Directed by David Cronenberg
Screenplay by Jeffrey Boam
Based on the Novel by Stephen King
Starring Christopher Walken, Tom Skerritt, Herbert Lorn & Brooke Adams
Released in 1983
Available in the US on Paramount DVD
Bad movies with great directors continues with this 1983 film. Neither as creative or as gruesome as Cronenberg's other adaptations, The Dead Zone plays out as a intelligent filmmaker trying to redeem a piece of hack fiction, which it, of course, is. (The Dead Zone is a Stephen King novel.) There's some interesting stuff here--Cronenberg's fascination with the intimacy of male/female relationships when circumstances go haywire, Martin Sheen's bizarre marriage of lunacy and powerlust--but the movie is based on such meandering tripe that by the end, it was clear why The Dead Zone is a mildly successful television show (yet also terrible) featuring Anthony Michael Hall. The material just doesn't translate into film well--it's too random to sustain a decent arc. Somewhere in the movie is three or four short stories, blended together heroically by Cronenberg, but still too incongruent to make for a good movie. Of course, if the main character (who carries the incredibly stupid and unlikely name of "Johnny Smith") is played by a good enough actor, it might have worked. And it was--by Christopher Walken.
Except it still didn't, and therein lies the next problem.
1983 was still prior to Walken's first promenade into the hack actor market, the insane "Zorn" in Roger Moore's final turn as James Bond, A View To A Kill, and according to some critics, The Dead Zone is considered one of his "best" performances. I don't see it that way. As enjoyable as Walken can be now, with his constant Saturday Night Live appearances and Fatboy Slim videos, the man who made Deer Hunter, ceased to exist long ago. Great actors wasting time (and yet, not energy or talent) in terrible movies isn't anything new, but at least you used to be able to count on them to eventually earn their stripes again--Clint Eastwood may have acted with a bunch of chimpanzees and Loni Anderson, but he also gave us Unforgiven. De Niro may have jerked off with Eddie Murphy and Ben Stiller, but he tore apart Ronin and Jackie Brown. It's sad to to say it, but hey, Walken--what ha've you done for anybody lately? Watching him try to make some semblance of a human being in The Dead Zone leaves the viewer cold and unhappy. It's neither a good performance by a relatively unique performer (like Deer Hunter) or is it the Walken who goofed his way through David Spade's Joe Dirt and imitated himself in Pulp Fiction.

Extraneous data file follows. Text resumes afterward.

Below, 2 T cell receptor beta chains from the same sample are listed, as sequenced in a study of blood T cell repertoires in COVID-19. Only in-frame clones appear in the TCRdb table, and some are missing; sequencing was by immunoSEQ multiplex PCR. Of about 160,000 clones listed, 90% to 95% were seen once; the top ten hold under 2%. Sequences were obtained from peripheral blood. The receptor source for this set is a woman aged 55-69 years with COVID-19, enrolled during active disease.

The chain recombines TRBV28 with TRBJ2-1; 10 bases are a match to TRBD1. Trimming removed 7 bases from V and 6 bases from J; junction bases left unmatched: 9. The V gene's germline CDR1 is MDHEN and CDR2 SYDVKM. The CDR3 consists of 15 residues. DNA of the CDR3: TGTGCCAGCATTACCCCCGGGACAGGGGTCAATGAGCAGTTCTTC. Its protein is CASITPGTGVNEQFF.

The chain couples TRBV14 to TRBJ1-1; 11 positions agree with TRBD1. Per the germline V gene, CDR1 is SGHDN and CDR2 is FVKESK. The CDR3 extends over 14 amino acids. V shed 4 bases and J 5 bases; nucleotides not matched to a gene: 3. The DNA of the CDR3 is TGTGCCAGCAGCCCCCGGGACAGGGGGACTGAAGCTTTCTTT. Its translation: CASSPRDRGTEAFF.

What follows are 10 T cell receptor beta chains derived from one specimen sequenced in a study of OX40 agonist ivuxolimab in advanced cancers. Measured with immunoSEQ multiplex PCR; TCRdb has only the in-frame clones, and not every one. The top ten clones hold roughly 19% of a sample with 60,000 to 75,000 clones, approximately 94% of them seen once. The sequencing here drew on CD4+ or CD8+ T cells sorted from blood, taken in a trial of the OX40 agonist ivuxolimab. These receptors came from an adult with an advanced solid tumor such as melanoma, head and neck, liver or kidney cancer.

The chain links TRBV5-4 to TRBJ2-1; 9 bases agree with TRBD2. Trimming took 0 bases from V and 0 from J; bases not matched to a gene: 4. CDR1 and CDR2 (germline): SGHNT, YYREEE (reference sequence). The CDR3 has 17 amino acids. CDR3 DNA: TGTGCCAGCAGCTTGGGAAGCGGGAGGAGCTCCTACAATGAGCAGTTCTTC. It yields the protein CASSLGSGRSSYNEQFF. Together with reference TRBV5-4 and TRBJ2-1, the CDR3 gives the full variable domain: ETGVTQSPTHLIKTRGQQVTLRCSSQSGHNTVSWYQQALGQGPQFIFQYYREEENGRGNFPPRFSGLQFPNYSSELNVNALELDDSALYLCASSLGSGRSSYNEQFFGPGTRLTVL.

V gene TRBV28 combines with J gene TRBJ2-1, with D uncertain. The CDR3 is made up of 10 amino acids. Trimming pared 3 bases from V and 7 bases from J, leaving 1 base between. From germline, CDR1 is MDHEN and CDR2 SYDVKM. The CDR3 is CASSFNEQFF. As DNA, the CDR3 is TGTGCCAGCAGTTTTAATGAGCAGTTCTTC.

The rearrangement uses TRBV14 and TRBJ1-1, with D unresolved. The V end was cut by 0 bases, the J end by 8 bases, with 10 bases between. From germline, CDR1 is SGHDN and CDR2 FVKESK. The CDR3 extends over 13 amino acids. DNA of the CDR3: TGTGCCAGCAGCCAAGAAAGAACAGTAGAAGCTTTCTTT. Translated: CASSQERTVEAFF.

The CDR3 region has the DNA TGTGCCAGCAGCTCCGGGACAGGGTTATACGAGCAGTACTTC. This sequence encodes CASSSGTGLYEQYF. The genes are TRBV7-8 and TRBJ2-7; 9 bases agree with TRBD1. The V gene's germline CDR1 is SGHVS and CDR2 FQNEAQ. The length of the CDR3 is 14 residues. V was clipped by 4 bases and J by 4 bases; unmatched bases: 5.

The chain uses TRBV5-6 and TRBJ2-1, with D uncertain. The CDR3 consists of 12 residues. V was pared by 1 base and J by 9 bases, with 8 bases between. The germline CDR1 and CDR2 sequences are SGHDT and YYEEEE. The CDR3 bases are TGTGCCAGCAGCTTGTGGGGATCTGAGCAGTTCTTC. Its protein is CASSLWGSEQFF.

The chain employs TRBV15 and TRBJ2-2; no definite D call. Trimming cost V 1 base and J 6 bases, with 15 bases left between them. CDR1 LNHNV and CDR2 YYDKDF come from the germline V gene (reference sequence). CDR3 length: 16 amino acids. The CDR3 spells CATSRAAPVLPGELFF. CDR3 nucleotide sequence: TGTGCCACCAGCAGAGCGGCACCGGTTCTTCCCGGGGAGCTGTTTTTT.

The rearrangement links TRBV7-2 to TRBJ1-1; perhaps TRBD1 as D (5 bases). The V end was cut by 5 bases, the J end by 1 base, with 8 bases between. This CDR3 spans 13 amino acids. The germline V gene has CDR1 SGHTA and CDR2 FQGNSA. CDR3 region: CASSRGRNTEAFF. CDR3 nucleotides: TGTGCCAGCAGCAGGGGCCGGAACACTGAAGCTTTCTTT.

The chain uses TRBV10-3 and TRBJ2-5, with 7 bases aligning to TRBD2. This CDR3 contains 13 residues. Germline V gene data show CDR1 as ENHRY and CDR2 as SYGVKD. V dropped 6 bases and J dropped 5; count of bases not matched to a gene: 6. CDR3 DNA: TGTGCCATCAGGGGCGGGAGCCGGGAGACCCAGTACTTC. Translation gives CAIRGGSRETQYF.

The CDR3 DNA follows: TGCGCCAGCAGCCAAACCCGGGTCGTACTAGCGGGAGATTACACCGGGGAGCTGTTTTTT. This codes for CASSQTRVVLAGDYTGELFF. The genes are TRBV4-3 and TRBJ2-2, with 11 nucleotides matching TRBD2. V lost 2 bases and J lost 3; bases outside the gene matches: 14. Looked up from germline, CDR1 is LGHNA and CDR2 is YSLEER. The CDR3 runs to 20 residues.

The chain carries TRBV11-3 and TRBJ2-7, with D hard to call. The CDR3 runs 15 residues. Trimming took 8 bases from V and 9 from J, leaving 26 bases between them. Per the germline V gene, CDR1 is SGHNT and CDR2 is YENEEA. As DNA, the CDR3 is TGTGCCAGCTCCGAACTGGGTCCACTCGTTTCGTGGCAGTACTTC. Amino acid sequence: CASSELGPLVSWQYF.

That's the problem with The Dead Zone. It didn't come out in 2005, when i could've pretended it was the sister movie to De Niro's Hide and Seek--a
great actor slumming in a shit film for a paycheck. It was 1983, and
it was helmed by a director square in the middle of masterpieces, with Scanners and Videodrome on one side and The Fly and Dead Ringers on the way. The problem can't all be blamed on the source material--after all, Kubrick was able to make The Shining work just fine. But Walken--now here was a guy who still had yet to unleash the awfulness of The Prophecy and of course, Balls of Fury. He doesn't just fail to compel in The Dead Zone--no, it's something worse. He tries, and yet, still fails. It's a disappointment to watch.
-Tucker Stone, 2007*